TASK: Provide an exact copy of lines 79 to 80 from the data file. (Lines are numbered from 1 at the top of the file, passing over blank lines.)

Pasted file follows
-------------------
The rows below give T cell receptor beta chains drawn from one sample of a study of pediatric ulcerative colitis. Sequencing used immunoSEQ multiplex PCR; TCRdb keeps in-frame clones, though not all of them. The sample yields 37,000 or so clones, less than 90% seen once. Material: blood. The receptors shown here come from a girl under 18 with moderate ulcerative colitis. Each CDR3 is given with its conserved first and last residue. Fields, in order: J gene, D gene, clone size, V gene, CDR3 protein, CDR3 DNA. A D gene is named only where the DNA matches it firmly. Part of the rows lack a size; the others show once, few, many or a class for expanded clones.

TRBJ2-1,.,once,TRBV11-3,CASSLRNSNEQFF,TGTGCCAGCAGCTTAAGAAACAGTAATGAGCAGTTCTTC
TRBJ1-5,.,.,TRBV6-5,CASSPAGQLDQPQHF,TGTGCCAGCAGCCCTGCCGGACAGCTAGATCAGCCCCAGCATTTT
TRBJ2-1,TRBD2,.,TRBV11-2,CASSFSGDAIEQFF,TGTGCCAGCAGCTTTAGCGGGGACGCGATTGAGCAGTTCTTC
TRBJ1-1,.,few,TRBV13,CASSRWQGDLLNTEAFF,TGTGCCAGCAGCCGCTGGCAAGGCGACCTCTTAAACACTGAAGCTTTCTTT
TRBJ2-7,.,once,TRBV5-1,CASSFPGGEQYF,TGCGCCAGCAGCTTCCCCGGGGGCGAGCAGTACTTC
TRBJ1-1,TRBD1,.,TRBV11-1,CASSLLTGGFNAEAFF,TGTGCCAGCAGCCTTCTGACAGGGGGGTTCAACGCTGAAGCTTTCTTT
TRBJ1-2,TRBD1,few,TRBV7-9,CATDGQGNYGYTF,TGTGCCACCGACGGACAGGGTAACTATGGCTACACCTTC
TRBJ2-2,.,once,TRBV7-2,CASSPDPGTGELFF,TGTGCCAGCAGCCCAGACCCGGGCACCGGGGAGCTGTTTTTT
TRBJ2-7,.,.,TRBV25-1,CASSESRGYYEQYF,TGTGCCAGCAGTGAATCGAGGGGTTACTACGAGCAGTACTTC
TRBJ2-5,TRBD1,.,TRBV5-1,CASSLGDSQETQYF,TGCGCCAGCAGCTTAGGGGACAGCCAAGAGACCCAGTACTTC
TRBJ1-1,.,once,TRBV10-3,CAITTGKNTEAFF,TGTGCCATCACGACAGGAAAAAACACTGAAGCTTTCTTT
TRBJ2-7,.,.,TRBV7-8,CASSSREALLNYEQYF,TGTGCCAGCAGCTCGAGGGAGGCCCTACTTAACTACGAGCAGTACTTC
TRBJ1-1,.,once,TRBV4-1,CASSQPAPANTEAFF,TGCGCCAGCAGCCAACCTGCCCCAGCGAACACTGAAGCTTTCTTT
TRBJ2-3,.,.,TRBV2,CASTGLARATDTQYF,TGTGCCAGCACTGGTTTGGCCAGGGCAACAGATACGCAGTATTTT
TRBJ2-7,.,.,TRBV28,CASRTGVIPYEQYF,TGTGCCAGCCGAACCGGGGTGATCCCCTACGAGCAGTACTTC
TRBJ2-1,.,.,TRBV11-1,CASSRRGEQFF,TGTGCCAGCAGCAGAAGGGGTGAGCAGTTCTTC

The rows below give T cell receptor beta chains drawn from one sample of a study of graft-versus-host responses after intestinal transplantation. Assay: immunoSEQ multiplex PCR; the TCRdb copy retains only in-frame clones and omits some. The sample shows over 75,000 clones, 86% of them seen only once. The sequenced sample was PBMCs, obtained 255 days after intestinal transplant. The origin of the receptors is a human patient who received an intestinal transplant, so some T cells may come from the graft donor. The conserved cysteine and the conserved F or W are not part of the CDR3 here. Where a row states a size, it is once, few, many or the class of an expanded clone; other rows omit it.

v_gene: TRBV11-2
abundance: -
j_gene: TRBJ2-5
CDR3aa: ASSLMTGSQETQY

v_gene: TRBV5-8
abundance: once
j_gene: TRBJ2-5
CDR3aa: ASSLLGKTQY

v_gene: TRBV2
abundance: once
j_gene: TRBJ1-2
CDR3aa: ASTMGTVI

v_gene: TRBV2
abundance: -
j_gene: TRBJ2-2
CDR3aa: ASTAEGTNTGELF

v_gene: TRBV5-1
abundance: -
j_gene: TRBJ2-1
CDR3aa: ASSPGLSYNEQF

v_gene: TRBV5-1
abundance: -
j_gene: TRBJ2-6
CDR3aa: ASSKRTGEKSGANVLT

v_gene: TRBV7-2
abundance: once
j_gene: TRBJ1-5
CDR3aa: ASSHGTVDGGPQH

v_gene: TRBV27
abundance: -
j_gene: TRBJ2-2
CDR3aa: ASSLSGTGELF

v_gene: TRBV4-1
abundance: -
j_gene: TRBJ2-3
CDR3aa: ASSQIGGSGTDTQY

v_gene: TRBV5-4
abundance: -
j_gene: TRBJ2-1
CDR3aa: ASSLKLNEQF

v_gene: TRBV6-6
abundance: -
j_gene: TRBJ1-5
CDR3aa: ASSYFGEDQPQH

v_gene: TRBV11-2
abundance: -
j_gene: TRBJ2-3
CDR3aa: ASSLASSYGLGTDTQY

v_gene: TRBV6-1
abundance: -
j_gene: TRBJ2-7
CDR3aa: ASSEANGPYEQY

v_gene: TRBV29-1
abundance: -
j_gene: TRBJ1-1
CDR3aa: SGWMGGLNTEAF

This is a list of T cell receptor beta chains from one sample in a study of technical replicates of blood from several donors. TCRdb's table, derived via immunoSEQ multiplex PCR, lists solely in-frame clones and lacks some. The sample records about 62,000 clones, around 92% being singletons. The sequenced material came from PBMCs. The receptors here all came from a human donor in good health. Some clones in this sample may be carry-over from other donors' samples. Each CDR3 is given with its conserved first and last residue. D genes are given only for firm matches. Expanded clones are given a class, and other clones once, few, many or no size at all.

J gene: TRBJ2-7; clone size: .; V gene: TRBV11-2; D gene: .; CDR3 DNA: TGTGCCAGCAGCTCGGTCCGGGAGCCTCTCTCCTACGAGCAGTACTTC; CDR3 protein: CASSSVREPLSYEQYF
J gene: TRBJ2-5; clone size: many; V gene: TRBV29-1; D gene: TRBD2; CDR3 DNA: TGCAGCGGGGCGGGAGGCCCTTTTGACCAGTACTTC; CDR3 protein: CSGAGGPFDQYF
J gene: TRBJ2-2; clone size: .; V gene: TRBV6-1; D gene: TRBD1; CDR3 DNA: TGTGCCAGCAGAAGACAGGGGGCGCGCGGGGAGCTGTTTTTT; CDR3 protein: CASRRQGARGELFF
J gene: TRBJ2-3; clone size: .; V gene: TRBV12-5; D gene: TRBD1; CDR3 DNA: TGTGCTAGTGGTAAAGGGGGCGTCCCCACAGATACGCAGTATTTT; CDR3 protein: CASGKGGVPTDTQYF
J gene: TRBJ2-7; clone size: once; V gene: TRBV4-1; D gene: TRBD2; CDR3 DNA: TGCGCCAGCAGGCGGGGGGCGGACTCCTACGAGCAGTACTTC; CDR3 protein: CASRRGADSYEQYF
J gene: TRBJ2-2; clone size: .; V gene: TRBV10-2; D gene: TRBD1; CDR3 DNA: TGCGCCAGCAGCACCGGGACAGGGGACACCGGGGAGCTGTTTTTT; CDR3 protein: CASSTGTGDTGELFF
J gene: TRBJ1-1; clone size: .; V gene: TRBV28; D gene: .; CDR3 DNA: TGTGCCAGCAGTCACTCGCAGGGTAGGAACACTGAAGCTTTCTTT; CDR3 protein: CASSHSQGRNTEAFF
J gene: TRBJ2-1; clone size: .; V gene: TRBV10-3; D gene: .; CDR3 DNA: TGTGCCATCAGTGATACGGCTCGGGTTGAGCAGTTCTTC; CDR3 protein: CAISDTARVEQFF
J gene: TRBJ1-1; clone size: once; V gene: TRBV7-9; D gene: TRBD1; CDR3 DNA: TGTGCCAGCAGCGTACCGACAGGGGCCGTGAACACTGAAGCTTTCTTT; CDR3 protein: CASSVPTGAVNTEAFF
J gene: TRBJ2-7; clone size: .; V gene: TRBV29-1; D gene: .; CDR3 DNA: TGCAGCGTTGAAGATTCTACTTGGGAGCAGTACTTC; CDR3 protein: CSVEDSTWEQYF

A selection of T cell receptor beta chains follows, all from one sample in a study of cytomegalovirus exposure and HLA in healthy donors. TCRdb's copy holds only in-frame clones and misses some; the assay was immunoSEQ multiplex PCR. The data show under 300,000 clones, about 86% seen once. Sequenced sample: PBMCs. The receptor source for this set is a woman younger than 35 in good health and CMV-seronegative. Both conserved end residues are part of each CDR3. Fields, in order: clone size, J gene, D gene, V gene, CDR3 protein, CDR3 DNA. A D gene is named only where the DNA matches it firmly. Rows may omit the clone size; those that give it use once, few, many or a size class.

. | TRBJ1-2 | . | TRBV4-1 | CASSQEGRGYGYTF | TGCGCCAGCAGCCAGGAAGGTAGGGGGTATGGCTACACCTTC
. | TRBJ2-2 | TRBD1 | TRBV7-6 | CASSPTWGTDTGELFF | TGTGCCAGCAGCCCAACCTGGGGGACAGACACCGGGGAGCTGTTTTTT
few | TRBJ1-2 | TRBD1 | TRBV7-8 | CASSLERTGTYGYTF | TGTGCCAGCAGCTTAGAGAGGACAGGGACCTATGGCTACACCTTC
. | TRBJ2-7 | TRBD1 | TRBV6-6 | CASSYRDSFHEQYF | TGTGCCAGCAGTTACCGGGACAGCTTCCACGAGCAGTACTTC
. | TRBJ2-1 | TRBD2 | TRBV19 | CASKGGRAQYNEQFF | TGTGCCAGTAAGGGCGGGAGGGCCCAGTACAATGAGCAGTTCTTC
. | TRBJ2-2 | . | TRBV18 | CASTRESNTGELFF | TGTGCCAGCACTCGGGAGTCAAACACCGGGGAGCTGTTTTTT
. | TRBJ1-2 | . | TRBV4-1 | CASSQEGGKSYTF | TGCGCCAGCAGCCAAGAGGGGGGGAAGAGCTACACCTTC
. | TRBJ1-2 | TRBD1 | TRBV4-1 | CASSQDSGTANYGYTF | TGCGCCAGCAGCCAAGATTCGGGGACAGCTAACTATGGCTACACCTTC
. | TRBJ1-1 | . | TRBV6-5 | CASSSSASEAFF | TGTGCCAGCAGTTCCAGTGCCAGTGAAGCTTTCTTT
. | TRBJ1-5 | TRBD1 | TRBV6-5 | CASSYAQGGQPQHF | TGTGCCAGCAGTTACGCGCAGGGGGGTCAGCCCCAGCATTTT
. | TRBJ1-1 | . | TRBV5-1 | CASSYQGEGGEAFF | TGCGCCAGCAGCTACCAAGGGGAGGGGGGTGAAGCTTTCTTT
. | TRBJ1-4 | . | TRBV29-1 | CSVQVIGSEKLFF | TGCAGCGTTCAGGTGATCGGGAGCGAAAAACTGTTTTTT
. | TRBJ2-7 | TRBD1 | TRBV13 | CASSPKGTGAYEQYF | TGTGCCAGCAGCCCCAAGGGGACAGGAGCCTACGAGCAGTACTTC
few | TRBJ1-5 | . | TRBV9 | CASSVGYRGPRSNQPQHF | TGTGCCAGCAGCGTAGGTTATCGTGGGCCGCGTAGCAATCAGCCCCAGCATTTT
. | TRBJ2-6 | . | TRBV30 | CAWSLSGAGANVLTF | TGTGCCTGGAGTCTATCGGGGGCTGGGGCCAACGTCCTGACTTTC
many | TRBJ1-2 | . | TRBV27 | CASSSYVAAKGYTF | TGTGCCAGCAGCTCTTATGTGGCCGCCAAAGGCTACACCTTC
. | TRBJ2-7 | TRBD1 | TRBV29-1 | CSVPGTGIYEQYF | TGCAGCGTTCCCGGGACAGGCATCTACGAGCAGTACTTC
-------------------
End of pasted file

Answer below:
J gene: TRBJ2-3; clone size: .; V gene: TRBV12-5; D gene: TRBD1; CDR3 DNA: TGTGCTAGTGGTAAAGGGGGCGTCCCCACAGATACGCAGTATTTT; CDR3 protein: CASGKGGVPTDTQYF
J gene: TRBJ2-7; clone size: once; V gene: TRBV4-1; D gene: TRBD2; CDR3 DNA: TGCGCCAGCAGGCGGGGGGCGGACTCCTACGAGCAGTACTTC; CDR3 protein: CASRRGADSYEQYF